Business Strategy | Leadership / Management | Organizational Development

Accounting’s women are supremely powerful – whether they know it or not

“When I was a boy and I would see scary things in the news,” Mr. Rogers once said, “my mother would say to me, ‘Look for the helpers. You will always find people who are helping.’”

I always think of that quote when I attend professional events, searching for the “helpers” who are actively seeking and distributing knowledge. The AICPA’S 2013 Women’s Global Leadership Summit in Washington was no exception.

The BBC’s Katty Kay kicked things off with a bit of knowledge just about every person in the room already had: “No economy can afford to ignore the power of women. Women manage differently and bring something new to the table.”

Tell that to a room of women; they already know – as do the few men in attendance.

That’s the thing about specific conferences and events in the industry: Attendees’ minds are likely already tuned into the conference’s overall message. Telling a group of women in the profession that they are decision-makers and not “lucky” but good at their jobs, et al, is a great “hoo-rah!” But do women really need to be told this?

Kay asked what is holding women back from asking for what they want. Surely I wasn’t the only one in the room wondering if that resonated. Am I that kind of woman? Is she referring to all of us as some homogenous whole incapable of asking for what we want?

As she addressed confidence, telling the room that to exude confidence, we – as women – would have to take risks, I wondered again how fair that assumption was. Fair enough, women as a whole aren’t necessarily known for taking huge risks, and the profession doesn’t exactly allow much room for error if a person happens to take the wrong one.

That’s all great. More women need to hear stuff like that, myself included. I loved it. You’ve got my engine roaring now, Katty – thanks!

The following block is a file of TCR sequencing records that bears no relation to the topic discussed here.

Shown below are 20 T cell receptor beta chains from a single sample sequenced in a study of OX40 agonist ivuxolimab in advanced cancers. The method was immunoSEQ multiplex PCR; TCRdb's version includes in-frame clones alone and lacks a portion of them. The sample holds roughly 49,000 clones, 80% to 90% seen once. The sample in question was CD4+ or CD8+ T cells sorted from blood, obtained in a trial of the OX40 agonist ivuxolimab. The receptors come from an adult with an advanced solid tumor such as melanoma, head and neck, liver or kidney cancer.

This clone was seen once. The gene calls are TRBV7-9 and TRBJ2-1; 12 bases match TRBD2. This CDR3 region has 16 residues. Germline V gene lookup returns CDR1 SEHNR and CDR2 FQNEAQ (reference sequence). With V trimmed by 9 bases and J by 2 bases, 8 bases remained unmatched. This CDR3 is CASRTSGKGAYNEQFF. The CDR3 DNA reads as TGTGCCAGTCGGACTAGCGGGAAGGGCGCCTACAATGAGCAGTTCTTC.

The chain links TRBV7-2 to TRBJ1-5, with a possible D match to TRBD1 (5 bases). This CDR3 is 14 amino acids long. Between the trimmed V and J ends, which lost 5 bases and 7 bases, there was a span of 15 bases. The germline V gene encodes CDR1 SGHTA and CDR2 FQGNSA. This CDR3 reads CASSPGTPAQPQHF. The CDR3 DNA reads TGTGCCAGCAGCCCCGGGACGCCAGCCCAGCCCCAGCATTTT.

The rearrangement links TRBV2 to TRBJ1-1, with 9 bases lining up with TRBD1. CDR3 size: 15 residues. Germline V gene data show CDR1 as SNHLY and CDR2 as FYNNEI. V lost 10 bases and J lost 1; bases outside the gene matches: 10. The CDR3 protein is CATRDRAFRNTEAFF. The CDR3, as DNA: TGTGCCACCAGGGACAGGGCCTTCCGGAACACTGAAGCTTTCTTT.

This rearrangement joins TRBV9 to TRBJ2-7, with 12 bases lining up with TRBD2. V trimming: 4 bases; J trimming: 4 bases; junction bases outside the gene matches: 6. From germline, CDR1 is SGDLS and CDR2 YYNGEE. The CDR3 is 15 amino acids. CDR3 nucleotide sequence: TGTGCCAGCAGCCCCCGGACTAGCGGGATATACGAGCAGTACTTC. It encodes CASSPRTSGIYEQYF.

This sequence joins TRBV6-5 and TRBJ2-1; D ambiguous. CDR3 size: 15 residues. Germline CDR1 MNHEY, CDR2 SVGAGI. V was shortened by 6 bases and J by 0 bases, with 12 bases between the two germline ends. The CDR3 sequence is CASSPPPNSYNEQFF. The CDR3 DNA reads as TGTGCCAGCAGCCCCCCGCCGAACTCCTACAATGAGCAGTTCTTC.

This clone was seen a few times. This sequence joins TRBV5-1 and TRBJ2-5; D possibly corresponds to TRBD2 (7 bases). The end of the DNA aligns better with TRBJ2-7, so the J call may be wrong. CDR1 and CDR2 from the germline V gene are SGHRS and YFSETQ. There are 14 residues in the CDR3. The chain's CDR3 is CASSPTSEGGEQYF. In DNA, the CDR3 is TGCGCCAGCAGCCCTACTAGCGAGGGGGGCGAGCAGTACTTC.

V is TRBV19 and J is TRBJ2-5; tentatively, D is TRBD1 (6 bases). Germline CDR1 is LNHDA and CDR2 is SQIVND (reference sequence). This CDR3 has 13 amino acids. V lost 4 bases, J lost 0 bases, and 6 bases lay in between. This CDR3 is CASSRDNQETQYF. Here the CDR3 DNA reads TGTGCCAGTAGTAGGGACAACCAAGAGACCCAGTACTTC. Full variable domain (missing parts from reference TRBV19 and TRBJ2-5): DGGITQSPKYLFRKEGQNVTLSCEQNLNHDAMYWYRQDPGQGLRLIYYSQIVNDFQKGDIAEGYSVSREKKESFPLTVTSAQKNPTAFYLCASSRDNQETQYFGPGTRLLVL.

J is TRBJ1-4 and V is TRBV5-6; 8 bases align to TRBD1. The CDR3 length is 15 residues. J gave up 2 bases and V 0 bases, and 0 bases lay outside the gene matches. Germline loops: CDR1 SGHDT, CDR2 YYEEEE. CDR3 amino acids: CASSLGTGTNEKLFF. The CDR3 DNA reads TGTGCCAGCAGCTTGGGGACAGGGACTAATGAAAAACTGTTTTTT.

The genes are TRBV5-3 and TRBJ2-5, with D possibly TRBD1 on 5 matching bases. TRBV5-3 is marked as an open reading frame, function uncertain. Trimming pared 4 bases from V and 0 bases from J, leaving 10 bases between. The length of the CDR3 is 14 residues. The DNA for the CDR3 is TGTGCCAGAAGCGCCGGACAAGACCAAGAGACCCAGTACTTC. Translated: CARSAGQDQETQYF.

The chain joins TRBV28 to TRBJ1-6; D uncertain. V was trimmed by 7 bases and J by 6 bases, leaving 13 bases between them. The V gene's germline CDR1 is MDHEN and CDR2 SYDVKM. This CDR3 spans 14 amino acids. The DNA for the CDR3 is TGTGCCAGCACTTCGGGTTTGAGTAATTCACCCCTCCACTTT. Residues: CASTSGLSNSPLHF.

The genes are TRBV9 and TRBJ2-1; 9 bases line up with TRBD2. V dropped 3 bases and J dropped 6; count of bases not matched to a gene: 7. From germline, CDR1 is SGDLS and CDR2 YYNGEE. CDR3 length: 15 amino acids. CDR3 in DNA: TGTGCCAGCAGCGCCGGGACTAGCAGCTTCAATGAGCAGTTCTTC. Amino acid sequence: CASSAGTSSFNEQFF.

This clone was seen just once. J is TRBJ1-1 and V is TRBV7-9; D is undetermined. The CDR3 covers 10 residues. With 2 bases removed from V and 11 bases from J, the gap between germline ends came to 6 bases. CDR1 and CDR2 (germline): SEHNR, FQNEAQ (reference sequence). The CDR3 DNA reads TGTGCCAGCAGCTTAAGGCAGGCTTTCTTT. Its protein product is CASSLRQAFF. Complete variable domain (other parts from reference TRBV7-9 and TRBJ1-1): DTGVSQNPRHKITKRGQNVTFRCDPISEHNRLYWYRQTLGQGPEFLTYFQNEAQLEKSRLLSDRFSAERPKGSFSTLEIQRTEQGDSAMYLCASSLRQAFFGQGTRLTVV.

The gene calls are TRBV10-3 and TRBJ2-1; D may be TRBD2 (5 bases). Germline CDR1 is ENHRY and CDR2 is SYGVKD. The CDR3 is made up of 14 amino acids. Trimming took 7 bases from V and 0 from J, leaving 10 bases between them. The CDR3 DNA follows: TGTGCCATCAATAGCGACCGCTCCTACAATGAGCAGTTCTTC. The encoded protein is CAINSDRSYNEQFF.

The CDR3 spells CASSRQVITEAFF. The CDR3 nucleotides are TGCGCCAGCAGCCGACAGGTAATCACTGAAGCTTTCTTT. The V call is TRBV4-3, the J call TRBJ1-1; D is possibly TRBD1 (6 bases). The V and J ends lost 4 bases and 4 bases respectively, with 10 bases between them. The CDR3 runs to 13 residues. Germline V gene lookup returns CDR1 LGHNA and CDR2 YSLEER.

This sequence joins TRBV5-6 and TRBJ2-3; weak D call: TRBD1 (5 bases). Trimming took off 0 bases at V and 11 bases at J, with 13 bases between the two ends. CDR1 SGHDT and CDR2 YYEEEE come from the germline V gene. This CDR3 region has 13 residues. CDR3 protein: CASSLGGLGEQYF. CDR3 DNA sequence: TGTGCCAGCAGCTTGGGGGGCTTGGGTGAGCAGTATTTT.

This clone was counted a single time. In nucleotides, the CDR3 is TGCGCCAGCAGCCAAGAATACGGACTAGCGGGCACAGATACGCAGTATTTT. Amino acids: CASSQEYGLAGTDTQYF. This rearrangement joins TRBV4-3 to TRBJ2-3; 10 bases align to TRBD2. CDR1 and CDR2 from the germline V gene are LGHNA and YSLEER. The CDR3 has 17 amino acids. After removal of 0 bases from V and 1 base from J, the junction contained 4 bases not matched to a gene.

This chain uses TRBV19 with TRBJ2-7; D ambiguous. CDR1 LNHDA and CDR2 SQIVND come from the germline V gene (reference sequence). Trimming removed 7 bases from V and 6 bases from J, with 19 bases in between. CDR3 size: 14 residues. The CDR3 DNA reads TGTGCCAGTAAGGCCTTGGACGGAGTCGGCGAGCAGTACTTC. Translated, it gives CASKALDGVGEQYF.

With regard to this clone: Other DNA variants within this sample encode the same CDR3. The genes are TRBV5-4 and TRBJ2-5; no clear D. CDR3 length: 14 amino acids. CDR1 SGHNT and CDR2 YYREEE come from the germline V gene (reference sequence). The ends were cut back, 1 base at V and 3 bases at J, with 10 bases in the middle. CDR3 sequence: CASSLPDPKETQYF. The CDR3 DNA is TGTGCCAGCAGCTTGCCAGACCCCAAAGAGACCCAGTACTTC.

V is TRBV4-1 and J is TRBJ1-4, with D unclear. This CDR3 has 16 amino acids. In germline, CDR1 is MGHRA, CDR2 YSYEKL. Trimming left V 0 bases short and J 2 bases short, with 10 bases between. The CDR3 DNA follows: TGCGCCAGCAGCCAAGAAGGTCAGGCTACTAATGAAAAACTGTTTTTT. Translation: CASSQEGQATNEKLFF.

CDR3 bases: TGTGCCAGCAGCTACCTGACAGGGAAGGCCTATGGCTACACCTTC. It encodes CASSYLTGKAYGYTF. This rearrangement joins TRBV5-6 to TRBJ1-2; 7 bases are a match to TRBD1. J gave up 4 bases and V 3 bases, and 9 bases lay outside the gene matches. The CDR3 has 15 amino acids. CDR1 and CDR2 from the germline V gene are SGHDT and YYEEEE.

But were the people who really need to hear this stuff – profession establishment types – in attendance? If not, did they at least follow some tweets? Or ask their colleagues in attendance what they picked up at the event?

We can sit in a room and tell one another what we already know until we are blue in the face, but is there really any one person out there who doesn’t know women are a powerful driver of the global economy? The accounting profession may not be known for early adoption of any type of disruptive change, but I’d like to think humanity figured out women are important to just about everything before we figured out how to make fire.

Kay’s talk was motivational. It was inspirational. All of us, not only women, need to be reminded of the things Kay reminded us of, like our right to promote ourselves and ask for what we want and take risks even if the thought of doing so terrifies us.

Katty Kay knows as well as anyone else in the room that women wield significantly more power than they allow themselves to own, maybe. Yet there are also many powerful leaders within the profession who are unafraid to take risks and come off as confident.

Find those women. They are the helpers.

Find the women who have the potential to be leaders but just need a nudge to get there. They are just as powerful as the “confident” women who already know their power.

Find the men who support women leaders and want to see them succeed.

The helpers are everywhere, and maybe those women need you to encourage them to find their power, or maybe you need their power to find your own strength.

Point is, it’s up to you to make it known that you want those sorts of people in your life and attract them. Just look around; you’ll find them.

They are everywhere – in public accounting and beyond. All you have to do is look.



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